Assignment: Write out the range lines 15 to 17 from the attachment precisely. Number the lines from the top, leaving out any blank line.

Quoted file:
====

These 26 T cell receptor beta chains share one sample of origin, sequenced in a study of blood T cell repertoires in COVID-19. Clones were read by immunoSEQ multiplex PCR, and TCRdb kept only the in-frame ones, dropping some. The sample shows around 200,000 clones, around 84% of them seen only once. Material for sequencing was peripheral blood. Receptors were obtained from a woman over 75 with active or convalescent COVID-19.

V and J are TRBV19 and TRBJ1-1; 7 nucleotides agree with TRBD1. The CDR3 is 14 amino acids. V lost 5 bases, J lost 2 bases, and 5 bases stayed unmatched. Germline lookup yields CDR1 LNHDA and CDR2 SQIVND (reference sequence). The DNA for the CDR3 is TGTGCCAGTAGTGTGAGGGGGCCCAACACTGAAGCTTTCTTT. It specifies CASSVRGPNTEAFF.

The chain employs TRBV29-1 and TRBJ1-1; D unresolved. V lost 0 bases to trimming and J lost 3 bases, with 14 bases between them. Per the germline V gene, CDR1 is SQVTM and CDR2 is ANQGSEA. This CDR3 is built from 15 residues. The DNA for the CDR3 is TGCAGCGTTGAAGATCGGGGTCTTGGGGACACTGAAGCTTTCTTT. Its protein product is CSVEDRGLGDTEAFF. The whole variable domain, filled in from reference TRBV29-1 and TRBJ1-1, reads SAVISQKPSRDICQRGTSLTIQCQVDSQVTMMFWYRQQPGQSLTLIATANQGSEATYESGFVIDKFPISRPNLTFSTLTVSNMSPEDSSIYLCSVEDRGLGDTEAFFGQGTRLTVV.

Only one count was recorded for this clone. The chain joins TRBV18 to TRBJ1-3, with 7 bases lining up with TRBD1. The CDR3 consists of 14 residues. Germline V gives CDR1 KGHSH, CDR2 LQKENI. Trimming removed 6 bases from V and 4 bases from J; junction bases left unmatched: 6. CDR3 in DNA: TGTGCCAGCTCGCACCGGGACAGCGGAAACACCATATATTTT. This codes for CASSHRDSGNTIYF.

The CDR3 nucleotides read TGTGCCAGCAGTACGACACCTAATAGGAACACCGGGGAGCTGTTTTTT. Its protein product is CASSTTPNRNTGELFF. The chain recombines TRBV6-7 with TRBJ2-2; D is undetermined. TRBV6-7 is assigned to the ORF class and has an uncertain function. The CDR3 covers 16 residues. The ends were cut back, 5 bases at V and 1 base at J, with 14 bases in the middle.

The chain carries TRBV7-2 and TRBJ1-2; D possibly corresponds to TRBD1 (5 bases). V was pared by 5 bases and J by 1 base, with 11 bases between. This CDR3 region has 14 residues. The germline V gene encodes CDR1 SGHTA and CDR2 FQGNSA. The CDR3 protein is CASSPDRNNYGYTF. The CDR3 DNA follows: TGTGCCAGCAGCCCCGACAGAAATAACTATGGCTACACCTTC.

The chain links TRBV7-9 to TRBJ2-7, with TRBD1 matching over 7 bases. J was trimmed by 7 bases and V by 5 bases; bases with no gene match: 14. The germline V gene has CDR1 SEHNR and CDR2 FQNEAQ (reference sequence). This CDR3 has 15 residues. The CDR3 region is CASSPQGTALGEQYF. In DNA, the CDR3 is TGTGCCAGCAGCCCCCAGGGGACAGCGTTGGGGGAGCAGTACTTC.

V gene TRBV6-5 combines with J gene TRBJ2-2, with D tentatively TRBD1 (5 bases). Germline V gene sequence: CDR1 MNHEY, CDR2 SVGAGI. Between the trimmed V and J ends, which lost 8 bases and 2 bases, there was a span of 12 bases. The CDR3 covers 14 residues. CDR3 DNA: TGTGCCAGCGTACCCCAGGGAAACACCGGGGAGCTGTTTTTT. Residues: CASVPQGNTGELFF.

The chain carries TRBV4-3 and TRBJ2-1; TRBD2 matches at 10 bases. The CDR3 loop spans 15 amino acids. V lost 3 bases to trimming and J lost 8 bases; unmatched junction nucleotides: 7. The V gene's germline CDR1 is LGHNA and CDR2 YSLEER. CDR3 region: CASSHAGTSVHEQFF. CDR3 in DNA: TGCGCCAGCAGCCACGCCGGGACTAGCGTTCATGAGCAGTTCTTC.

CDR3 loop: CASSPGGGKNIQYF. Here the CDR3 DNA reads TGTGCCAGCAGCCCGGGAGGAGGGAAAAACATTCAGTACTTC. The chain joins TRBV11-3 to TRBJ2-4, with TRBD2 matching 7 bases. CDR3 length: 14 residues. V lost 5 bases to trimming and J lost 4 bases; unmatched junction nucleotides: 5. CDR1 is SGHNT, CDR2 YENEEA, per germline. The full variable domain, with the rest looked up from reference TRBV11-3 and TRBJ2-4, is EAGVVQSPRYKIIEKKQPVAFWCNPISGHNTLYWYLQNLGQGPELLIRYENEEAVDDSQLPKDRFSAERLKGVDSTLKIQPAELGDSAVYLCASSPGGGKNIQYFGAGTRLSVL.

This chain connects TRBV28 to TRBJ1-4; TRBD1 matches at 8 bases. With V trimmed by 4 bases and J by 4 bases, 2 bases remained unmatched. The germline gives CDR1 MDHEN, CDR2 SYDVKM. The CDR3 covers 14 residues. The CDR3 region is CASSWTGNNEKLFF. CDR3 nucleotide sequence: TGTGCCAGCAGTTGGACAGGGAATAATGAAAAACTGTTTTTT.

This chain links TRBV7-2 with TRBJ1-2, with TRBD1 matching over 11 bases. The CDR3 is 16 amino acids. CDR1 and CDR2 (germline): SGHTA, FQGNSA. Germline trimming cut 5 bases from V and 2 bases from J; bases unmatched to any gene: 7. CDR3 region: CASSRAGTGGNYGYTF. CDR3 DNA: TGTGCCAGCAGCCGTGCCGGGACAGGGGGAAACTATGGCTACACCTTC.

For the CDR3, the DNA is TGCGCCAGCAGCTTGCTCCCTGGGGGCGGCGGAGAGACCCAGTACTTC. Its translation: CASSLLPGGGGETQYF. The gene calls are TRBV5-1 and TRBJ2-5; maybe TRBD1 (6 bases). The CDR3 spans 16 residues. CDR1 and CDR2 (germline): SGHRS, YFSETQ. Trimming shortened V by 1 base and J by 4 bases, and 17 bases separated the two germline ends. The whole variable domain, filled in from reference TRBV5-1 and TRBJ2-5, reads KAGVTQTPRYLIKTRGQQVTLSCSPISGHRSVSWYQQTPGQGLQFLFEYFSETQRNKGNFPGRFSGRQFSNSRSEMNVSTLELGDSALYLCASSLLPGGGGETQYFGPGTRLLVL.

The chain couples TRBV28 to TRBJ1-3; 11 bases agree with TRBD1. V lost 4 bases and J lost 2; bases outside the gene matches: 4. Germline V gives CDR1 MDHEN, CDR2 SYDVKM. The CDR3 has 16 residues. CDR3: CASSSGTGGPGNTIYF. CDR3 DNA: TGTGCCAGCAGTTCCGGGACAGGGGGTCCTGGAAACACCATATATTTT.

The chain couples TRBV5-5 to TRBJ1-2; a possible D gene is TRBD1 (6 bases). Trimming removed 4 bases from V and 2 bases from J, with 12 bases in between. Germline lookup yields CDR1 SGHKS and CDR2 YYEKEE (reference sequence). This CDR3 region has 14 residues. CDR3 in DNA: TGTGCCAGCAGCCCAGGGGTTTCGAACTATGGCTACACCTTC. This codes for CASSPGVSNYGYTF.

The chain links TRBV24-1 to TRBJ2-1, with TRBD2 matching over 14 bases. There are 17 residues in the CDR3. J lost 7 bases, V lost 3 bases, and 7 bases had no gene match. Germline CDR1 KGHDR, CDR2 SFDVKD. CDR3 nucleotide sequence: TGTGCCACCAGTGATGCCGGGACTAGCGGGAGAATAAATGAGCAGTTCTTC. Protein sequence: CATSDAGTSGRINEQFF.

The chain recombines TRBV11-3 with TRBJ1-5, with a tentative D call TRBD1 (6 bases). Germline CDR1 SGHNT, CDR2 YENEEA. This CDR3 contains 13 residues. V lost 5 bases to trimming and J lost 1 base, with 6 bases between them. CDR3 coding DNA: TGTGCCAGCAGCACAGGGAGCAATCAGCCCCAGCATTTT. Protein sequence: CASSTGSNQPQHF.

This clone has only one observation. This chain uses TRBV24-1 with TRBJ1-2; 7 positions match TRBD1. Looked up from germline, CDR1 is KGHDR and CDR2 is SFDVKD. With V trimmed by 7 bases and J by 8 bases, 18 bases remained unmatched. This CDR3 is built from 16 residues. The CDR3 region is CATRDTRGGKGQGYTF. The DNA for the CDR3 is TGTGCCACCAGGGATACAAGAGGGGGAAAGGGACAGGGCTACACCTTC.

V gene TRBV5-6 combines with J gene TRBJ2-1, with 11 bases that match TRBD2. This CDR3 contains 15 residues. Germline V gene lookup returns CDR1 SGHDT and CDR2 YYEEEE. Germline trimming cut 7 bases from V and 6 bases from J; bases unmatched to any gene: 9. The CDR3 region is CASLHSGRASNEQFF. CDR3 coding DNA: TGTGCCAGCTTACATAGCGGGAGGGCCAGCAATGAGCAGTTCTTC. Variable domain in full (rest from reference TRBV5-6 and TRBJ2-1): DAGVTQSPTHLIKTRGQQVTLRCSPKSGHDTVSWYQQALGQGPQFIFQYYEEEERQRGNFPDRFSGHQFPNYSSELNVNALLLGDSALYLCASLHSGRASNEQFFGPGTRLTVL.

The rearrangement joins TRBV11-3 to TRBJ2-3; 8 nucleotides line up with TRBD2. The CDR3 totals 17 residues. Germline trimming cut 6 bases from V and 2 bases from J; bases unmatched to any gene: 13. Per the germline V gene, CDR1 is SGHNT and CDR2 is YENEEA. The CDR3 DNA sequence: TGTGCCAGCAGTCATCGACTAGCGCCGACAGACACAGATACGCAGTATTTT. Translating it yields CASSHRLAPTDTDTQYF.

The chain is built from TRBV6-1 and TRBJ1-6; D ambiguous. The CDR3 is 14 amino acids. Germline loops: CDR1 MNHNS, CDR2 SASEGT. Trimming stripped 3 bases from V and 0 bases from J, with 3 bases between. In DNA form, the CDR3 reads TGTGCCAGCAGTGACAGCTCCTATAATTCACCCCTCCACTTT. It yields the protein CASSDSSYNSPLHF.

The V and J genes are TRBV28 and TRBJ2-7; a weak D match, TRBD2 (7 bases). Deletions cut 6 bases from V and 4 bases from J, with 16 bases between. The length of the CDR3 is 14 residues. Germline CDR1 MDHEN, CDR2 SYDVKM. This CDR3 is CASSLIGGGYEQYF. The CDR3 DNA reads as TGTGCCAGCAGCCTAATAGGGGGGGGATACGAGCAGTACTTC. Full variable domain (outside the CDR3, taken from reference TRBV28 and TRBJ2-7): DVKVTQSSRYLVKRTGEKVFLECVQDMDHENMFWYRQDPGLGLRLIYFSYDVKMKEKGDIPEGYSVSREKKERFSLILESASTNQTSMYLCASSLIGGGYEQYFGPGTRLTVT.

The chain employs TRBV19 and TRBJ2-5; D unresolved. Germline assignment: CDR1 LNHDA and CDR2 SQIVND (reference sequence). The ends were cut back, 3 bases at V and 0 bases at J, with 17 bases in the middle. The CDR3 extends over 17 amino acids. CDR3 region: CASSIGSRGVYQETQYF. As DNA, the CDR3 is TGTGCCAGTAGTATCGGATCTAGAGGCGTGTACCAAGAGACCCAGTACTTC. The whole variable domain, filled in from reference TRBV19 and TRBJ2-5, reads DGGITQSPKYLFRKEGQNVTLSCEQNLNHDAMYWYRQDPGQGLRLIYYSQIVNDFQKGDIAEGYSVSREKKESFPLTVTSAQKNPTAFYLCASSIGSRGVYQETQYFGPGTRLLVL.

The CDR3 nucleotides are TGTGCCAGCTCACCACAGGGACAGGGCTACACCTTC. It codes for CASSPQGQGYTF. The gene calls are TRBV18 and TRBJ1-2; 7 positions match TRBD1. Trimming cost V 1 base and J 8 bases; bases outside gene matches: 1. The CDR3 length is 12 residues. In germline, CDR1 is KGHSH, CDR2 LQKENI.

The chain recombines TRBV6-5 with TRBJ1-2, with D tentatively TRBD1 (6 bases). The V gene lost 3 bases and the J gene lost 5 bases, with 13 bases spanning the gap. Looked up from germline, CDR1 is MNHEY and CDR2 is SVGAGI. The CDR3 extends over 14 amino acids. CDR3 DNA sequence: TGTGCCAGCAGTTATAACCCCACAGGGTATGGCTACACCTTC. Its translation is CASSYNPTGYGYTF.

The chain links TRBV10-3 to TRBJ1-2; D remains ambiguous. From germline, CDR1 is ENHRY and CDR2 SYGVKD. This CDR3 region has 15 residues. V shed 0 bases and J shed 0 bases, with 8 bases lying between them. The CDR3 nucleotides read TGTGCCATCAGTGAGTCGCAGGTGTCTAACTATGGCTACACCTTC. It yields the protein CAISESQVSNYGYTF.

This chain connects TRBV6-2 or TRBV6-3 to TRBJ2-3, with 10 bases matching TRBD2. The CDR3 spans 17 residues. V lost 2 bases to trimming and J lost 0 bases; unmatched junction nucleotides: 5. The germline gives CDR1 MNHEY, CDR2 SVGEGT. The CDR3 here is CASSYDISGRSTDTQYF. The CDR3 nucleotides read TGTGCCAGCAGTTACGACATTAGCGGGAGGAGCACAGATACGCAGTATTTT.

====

The chain couples TRBV5-5 to TRBJ1-2; a possible D gene is TRBD1 (6 bases). Trimming removed 4 bases from V and 2 bases from J, with 12 bases in between. Germline lookup yields CDR1 SGHKS and CDR2 YYEKEE (reference sequence). This CDR3 region has 14 residues. CDR3 in DNA: TGTGCCAGCAGCCCAGGGGTTTCGAACTATGGCTACACCTTC. This codes for CASSPGVSNYGYTF.

The chain links TRBV24-1 to TRBJ2-1, with TRBD2 matching over 14 bases. There are 17 residues in the CDR3. J lost 7 bases, V lost 3 bases, and 7 bases had no gene match. Germline CDR1 KGHDR, CDR2 SFDVKD. CDR3 nucleotide sequence: TGTGCCACCAGTGATGCCGGGACTAGCGGGAGAATAAATGAGCAGTTCTTC. Protein sequence: CATSDAGTSGRINEQFF.

The chain recombines TRBV11-3 with TRBJ1-5, with a tentative D call TRBD1 (6 bases). Germline CDR1 SGHNT, CDR2 YENEEA. This CDR3 contains 13 residues. V lost 5 bases to trimming and J lost 1 base, with 6 bases between them. CDR3 coding DNA: TGTGCCAGCAGCACAGGGAGCAATCAGCCCCAGCATTTT. Protein sequence: CASSTGSNQPQHF.